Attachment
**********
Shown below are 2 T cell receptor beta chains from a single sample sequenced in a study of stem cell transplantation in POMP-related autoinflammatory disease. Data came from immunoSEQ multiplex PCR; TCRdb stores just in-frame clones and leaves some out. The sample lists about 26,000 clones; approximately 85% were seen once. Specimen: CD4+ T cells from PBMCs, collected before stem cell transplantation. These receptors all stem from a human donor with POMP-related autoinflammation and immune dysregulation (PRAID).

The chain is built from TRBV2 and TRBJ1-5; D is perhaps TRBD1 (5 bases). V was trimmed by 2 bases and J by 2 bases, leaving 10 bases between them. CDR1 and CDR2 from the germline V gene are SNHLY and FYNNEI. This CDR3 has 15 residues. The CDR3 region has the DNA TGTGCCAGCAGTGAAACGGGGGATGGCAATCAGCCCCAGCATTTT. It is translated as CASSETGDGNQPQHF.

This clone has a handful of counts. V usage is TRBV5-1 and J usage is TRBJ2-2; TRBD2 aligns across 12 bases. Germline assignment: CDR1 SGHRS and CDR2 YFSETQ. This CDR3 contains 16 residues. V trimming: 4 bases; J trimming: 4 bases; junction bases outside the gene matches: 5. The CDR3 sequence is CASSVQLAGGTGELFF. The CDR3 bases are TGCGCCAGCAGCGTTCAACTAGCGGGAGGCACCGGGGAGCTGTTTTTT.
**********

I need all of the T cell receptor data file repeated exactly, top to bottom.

Shown below are 2 T cell receptor beta chains from a single sample sequenced in a study of stem cell transplantation in POMP-related autoinflammatory disease. Data came from immunoSEQ multiplex PCR; TCRdb stores just in-frame clones and leaves some out. The sample lists about 26,000 clones; approximately 85% were seen once. Specimen: CD4+ T cells from PBMCs, collected before stem cell transplantation. These receptors all stem from a human donor with POMP-related autoinflammation and immune dysregulation (PRAID).

The chain is built from TRBV2 and TRBJ1-5; D is perhaps TRBD1 (5 bases). V was trimmed by 2 bases and J by 2 bases, leaving 10 bases between them. CDR1 and CDR2 from the germline V gene are SNHLY and FYNNEI. This CDR3 has 15 residues. The CDR3 region has the DNA TGTGCCAGCAGTGAAACGGGGGATGGCAATCAGCCCCAGCATTTT. It is translated as CASSETGDGNQPQHF.

This clone has a handful of counts. V usage is TRBV5-1 and J usage is TRBJ2-2; TRBD2 aligns across 12 bases. Germline assignment: CDR1 SGHRS and CDR2 YFSETQ. This CDR3 contains 16 residues. V trimming: 4 bases; J trimming: 4 bases; junction bases outside the gene matches: 5. The CDR3 sequence is CASSVQLAGGTGELFF. The CDR3 bases are TGCGCCAGCAGCGTTCAACTAGCGGGAGGCACCGGGGAGCTGTTTTTT.